Scientists identify protein that may have existed when life began

August 30, 2018, Rutgers University
Researchers have designed a synthetic small protein that wraps around a metal core composed of iron and sulfur. This protein can be repeatedly charged and discharged, allowing it to shuttle electrons within a cell. Such peptides may have existed at the dawn of life, moving electrons in early metabolic cycles. Credit: Vikas Nanda/Rutgers University-New Brunswick

How did life arise on Earth? Rutgers researchers have found among the first and perhaps only hard evidence that simple protein catalysts—essential for cells, the building blocks of life, to function—may have existed when life began.

Their study of a primordial peptide, or short , is published in the Journal of the American Chemical Society.

In the late 1980s and early 1990s, the chemist Günter Wächtershäuser postulated that life began on iron- and sulfur-containing rocks in the ocean. Wächtershäuser and others predicted that short peptides would have bound metals and served as catalysts of life-producing chemistry, according to study co-author Vikas Nanda, an associate professor at Rutgers' Robert Wood Johnson Medical School.

Human DNA consists of genes that code for proteins that are a few hundred to a few thousand amino acids long. These complex proteins—needed to make all living-things function properly—are the result of billions of years of evolution. When life began, proteins were likely much simpler, perhaps just 10 to 20 amino acids long. With computer modeling, Rutgers scientists have been exploring what early peptides may have looked like and their possible chemical functions, according to Nanda.

The scientists used computers to model a short, 12-amino acid protein and tested it in the laboratory. This peptide has several impressive and important features. It contains only two types of amino acids (rather than the estimated 20 amino acids that synthesize millions of different proteins needed for specific body functions), it is very short and it could have emerged spontaneously on the early Earth in the right conditions. The metal cluster at the core of this peptide resembles the structure and chemistry of iron-sulfur minerals that were abundant in early Earth oceans. The peptide can also charge and discharge electrons repeatedly without falling apart, according to Nanda, a resident faculty member at the Center for Advanced Technology and Medicine.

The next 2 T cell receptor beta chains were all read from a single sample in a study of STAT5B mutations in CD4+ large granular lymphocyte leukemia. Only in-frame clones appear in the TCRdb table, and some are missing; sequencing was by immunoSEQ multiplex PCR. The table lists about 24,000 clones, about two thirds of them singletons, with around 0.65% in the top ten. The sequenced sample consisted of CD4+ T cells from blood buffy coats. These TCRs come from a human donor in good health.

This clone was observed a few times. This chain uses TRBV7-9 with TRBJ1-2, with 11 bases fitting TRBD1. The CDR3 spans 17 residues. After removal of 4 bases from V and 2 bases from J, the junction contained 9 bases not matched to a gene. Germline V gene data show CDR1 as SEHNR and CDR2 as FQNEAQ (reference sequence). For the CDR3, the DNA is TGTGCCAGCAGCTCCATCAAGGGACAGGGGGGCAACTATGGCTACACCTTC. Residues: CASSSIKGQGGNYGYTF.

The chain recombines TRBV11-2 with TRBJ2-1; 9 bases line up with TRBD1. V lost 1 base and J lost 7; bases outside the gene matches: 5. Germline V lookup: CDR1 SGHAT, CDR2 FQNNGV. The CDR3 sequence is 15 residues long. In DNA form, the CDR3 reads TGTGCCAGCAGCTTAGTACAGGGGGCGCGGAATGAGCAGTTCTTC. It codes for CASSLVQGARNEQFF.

"Modern proteins called ferredoxins do this, shuttling electrons around the cell to promote metabolism," said senior author Professor Paul G. Falkowski, who leads Rutgers' Environmental Biophysics and Molecular Ecology Laboratory. "A primordial peptide like the one we studied may have served a similar function in the origins of life."

Falkowski is the principal investigator for a NASA-funded ENIGMA project led by Rutgers scientists that aims to understand how protein catalysts evolved at the start of life. Nanda leads one team that will characterize the full potential of the primordial peptide and continue to develop other molecules that may have played key roles in the origins of life.

With computers, Rutgers scientists have smashed and dissected nearly 10,000 proteins and pinpointed four "Legos of life—core chemical structures that can be stacked to form the innumerable proteins inside all organisms. The small primordial peptide may be a precursor to the longer Legos of life, and scientists can now run experiments on how such may have functioned in early- chemistry.